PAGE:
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How Physician Choices Can Lead to Burnout

Physicians, Make Better Choices to Prevent Burnout and Prolong Your Career
Wavebreak Media Ltd/

An impossible task would be to find a physician who has never wished to rewind time, even if just for a brief moment long enough to make a different decision. Patients are increasingly complicated and decision making cumbersome and pressured by the scarcity of time.  As a generality, physicians pride themselves on their decision-making prowess, but this same skill can be clouded by ego and error.

The stories that follow are real, but the players have been altered to protect their identity. These journeys are shared to illustrate how things can go wrong, even for those with the highest level of education and authority.


Tim was a fantastic clinician and loved by his patients. Medical students and residents appreciated his calm demeanor and unique teaching style. Tim’s thirst for knowledge was insatiable, and he completed two residency programs and then a fellowship. Securing a coveted faculty position, he continued to accept more responsibility, took more clinical shifts, volunteered to deliver countless lectures, accepted committee work and more. It seemed that he lived at the hospital. Perhaps he did.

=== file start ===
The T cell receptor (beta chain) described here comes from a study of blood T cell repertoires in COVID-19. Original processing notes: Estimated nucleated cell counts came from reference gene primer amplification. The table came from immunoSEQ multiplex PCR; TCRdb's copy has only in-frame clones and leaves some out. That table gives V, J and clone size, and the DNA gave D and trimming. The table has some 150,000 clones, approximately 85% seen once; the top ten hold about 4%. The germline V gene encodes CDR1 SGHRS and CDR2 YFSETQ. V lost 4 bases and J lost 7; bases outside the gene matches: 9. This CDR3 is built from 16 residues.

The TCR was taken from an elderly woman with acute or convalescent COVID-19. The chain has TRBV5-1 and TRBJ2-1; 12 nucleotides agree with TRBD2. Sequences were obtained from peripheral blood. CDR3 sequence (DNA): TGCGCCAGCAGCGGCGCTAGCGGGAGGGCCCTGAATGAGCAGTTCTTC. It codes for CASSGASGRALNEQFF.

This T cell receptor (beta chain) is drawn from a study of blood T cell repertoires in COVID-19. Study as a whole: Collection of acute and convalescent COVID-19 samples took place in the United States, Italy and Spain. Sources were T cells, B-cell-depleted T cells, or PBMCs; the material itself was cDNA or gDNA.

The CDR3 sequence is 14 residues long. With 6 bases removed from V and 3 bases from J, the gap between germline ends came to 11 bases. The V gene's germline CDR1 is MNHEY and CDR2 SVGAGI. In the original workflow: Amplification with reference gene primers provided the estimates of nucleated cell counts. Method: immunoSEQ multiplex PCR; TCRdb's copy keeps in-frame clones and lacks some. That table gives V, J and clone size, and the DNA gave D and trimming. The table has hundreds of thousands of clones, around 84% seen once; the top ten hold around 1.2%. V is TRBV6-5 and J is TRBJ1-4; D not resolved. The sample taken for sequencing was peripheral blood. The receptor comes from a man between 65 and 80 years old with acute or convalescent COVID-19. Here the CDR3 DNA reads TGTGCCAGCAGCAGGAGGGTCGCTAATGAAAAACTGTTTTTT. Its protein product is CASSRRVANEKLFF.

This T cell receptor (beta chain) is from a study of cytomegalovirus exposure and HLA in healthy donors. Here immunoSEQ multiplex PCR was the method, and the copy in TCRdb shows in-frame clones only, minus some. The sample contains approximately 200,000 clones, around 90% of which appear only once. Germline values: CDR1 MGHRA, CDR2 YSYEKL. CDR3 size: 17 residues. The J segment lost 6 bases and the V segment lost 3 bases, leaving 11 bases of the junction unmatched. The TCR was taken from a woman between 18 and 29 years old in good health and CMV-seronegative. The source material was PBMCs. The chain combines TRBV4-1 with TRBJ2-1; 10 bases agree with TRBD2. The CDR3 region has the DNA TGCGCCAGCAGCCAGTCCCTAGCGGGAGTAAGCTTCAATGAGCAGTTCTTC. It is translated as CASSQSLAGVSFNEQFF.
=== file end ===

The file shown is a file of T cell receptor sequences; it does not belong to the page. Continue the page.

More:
To the outside observer, his career trajectory was laudable. To his wife and children, the opposite was true.

A slowly growing mask of discomfort had become evident on Tim’s face. His continued absence from home resulted in his wife and young son moving out to live with her parents. Divorce was threatened unless family values could supplant the lure of life in the hospital and the academic spotlight he was enjoying.

Tim’s behavior became more erratic, and his physical appearance began to suffer. He often showed up in wrinkled clothes appearing haggard and unhappy. The pattern continued for another nine months before the glass finally broke.

Dr. Tim disappeared from the schedule for a solid month. Upon his return, he announced he was finished with life in the trenches and was departing to salvage his marriage and life.

Fast-forward six months, and Tim is working regular office hours as a palliative care physician. His wife and child are back in his life, and the career ladder he was rapidly climbing is now leaning against a new building. His former aspirations of stardom took a back seat, and now Tim spends time on the baseball field with his son. His smile has returned, and he now weighs decisions much differently.